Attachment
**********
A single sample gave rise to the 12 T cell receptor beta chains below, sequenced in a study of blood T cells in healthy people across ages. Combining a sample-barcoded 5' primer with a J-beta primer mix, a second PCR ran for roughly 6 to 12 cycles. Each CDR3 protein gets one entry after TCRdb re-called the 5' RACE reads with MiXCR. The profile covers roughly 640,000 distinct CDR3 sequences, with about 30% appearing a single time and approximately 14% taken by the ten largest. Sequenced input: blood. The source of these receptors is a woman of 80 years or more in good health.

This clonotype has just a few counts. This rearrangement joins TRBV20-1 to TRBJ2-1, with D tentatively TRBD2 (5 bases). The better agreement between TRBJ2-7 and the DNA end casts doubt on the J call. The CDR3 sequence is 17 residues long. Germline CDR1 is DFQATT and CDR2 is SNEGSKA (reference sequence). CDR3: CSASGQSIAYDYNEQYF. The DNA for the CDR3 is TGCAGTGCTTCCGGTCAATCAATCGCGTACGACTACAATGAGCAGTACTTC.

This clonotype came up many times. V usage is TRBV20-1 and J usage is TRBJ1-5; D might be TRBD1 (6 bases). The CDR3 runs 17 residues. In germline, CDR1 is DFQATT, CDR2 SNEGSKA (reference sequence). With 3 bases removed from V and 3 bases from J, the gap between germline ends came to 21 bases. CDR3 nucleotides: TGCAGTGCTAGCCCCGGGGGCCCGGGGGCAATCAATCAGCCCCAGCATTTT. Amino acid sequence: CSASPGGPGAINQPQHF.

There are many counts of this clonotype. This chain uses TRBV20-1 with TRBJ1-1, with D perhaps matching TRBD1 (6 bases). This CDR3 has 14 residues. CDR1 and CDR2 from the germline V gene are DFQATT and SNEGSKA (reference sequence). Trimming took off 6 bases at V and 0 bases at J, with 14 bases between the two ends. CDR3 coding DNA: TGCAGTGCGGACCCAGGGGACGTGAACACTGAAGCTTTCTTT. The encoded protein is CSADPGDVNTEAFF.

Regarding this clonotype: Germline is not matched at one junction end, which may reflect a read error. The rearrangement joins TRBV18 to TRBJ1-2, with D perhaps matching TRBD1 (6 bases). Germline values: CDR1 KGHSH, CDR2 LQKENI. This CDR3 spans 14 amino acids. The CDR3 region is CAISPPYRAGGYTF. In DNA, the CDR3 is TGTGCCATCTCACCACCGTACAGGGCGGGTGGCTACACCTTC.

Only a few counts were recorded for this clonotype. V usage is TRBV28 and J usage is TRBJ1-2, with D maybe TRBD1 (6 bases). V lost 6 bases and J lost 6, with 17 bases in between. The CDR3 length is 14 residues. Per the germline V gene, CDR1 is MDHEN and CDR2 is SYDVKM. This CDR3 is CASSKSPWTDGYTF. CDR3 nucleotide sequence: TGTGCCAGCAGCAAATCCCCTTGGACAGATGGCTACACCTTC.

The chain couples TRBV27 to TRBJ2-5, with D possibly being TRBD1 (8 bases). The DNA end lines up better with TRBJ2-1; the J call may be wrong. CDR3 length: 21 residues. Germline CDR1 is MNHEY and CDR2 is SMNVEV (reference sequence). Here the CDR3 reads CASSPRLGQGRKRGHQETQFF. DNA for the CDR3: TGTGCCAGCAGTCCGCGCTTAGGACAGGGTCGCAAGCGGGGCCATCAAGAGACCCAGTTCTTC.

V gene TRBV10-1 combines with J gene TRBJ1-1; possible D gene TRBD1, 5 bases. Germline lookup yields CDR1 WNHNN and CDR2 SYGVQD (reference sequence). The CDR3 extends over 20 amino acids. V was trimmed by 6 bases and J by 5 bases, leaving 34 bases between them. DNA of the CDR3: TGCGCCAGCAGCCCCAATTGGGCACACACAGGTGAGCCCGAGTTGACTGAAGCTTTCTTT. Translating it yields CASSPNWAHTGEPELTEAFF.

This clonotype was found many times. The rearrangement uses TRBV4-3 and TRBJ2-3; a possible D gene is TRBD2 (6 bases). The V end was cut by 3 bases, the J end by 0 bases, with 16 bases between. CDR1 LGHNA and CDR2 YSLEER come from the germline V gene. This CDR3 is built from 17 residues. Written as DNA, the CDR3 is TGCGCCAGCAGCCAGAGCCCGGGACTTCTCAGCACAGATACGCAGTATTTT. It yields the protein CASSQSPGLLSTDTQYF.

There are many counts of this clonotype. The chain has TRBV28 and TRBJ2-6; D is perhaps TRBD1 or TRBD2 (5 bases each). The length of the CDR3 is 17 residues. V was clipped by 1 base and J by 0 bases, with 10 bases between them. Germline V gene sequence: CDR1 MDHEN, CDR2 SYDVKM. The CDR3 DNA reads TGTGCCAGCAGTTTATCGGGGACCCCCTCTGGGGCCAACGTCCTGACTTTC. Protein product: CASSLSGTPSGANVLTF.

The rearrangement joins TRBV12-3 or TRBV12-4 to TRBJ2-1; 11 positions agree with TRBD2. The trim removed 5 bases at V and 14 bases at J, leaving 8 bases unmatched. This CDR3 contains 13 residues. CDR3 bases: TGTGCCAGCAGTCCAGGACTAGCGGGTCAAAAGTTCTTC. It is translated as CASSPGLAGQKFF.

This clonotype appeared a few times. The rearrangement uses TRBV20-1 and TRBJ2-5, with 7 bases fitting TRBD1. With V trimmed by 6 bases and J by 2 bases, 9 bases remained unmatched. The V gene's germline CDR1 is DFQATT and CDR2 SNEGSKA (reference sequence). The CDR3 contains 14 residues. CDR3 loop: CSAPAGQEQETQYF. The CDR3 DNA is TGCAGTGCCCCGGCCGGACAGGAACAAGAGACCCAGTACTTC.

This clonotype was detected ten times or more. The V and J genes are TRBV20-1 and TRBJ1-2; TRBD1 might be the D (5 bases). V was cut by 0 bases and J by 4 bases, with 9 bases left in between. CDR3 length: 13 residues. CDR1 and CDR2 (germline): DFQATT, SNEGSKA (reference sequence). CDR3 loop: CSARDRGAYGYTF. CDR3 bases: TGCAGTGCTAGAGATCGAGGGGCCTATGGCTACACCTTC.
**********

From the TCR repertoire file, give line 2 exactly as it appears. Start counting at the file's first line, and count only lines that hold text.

This clonotype has just a few counts. This rearrangement joins TRBV20-1 to TRBJ2-1, with D tentatively TRBD2 (5 bases). The better agreement between TRBJ2-7 and the DNA end casts doubt on the J call. The CDR3 sequence is 17 residues long. Germline CDR1 is DFQATT and CDR2 is SNEGSKA (reference sequence). CDR3: CSASGQSIAYDYNEQYF. The DNA for the CDR3 is TGCAGTGCTTCCGGTCAATCAATCGCGTACGACTACAATGAGCAGTACTTC.